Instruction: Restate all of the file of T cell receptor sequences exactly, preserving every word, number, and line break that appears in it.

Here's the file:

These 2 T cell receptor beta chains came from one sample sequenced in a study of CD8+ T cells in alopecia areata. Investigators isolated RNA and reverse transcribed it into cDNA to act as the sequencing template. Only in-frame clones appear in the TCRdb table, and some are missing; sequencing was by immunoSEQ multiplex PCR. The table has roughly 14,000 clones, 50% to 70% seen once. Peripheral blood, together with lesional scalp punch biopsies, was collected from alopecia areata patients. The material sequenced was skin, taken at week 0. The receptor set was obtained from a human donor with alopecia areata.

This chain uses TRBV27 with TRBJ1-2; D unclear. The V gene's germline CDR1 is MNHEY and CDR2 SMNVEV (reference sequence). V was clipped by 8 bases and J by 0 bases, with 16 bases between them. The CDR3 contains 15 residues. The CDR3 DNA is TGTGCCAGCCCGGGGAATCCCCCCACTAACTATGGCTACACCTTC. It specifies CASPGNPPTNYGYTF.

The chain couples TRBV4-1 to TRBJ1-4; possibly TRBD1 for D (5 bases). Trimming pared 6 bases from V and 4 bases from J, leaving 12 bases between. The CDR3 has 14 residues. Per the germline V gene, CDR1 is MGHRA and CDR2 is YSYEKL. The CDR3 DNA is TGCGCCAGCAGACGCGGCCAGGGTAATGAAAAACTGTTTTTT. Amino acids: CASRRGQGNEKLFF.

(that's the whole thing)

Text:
These 2 T cell receptor beta chains came from one sample sequenced in a study of CD8+ T cells in alopecia areata. Investigators isolated RNA and reverse transcribed it into cDNA to act as the sequencing template. Only in-frame clones appear in the TCRdb table, and some are missing; sequencing was by immunoSEQ multiplex PCR. The table has roughly 14,000 clones, 50% to 70% seen once. Peripheral blood, together with lesional scalp punch biopsies, was collected from alopecia areata patients. The material sequenced was skin, taken at week 0. The receptor set was obtained from a human donor with alopecia areata.

This chain uses TRBV27 with TRBJ1-2; D unclear. The V gene's germline CDR1 is MNHEY and CDR2 SMNVEV (reference sequence). V was clipped by 8 bases and J by 0 bases, with 16 bases between them. The CDR3 contains 15 residues. The CDR3 DNA is TGTGCCAGCCCGGGGAATCCCCCCACTAACTATGGCTACACCTTC. It specifies CASPGNPPTNYGYTF.

The chain couples TRBV4-1 to TRBJ1-4; possibly TRBD1 for D (5 bases). Trimming pared 6 bases from V and 4 bases from J, leaving 12 bases between. The CDR3 has 14 residues. Per the germline V gene, CDR1 is MGHRA and CDR2 is YSYEKL. The CDR3 DNA is TGCGCCAGCAGACGCGGCCAGGGTAATGAAAAACTGTTTTTT. Amino acids: CASRRGQGNEKLFF.